Poverty and the vocation of business

 

In a recent address at Catholic University of America, commentator Michael Novak began:

Pope Francis, in his Evangelii gaudium, wrote: “Business is a vocation, and a noble vocation, provided that those engaged in it see themselves challenged by a greater meaning in life; this will enable them truly to serve the common good by striving to increase the goods of this world and to make them more accessible to all.”

He then argued,

“The business vocation is the main support of the multitude of institutions of civil society – the main support of private universities, cancer clinics, soup kitchens, symphonies, hospitals for the poor, sports activities both in neighborhoods and in major cities, service organizations such as Lions Clubs, the Rotary, Kiwanis, the Elks, the support of religious activities without number.”

and added:

“When he was the age of most of you in this room, then, Jesus was helping run a small business. There on a hillside in Nazareth, he found the freedom to be creative, to measure exactly, and to make beautiful wood-pieces. Here he was able to serve others, even to please them by the quality of his work. Here he helped his family earn its own way. Creativity, exactitude, quality, beauty, service to others, independence – this was the substance of his daily life. In preparation for all that was to come.”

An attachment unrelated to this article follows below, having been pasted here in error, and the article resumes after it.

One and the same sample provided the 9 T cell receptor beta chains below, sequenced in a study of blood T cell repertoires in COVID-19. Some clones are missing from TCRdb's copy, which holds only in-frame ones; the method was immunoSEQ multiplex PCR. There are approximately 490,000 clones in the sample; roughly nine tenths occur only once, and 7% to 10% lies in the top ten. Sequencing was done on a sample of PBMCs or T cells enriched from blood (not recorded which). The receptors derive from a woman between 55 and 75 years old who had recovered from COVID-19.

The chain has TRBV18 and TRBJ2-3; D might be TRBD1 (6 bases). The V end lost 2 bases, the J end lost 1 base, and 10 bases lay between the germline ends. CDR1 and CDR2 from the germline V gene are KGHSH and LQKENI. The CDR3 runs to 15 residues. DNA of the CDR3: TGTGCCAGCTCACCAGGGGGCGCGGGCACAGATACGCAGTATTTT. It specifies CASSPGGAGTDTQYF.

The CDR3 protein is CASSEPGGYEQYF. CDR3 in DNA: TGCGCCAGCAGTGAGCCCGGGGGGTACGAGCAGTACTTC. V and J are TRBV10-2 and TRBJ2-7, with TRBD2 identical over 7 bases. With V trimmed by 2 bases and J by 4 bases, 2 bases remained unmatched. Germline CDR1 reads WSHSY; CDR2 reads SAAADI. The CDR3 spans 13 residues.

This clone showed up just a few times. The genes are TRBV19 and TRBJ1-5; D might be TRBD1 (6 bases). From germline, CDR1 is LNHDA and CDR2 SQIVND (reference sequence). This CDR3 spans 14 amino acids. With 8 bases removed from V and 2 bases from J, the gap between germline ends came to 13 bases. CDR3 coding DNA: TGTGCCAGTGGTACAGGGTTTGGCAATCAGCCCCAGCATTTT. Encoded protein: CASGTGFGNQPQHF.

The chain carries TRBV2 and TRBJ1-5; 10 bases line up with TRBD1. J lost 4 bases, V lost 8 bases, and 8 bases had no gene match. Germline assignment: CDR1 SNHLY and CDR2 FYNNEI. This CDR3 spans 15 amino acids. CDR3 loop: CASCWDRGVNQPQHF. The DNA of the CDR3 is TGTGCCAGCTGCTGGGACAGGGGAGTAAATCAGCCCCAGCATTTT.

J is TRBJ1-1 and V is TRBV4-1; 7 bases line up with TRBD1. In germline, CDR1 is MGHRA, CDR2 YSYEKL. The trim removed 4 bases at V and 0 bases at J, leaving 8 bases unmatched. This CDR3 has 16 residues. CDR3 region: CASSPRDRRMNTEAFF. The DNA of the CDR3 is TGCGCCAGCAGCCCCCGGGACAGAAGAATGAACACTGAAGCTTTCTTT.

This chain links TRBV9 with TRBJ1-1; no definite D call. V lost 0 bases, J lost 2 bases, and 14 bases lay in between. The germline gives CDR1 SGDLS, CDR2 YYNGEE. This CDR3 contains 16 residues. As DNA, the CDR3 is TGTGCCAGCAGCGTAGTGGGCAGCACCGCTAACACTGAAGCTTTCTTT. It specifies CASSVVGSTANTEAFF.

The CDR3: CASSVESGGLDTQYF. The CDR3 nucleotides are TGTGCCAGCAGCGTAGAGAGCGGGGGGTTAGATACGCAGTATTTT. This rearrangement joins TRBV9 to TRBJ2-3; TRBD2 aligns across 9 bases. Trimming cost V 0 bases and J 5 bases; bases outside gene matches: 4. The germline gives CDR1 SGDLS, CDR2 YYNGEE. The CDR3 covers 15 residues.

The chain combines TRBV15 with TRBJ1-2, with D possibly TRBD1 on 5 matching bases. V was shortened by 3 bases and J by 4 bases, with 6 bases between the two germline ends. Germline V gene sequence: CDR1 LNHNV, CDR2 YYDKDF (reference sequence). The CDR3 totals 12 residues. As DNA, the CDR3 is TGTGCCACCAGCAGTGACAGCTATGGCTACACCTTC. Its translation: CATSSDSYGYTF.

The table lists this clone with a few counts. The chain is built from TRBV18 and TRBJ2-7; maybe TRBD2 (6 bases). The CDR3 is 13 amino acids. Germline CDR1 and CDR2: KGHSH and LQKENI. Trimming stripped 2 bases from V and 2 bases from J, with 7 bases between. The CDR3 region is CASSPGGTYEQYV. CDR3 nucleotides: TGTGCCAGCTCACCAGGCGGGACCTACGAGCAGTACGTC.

Read more here.

Image: Mattheus van Helmont, “An Alchemist with Assistants in a Laboratory.”  Courtesy of the Grohmann Museum at the Milwaukee School of Engineering.

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MISSION:WORK is a place where conversation happens about work and faith. We cover topics ranging from daily life in the workplace, to what the Bible says about work and vocation, to economic systems and their relationship to Christian beliefs, to how to know if God is calling you to a specific job, to how the local church can better equip workers. We draw on content from several other websites pondering these issues, including Theology of Work Project, The High Calling, The Oikonomia Network, the Acton Institute, and the Kern Pastors Network, to find stories, testimonies, tips, biblical wisdom, and challenges for individuals, businesses, pastors, and civic leaders as we work to create a society where God's economy brings human flourishing for all.

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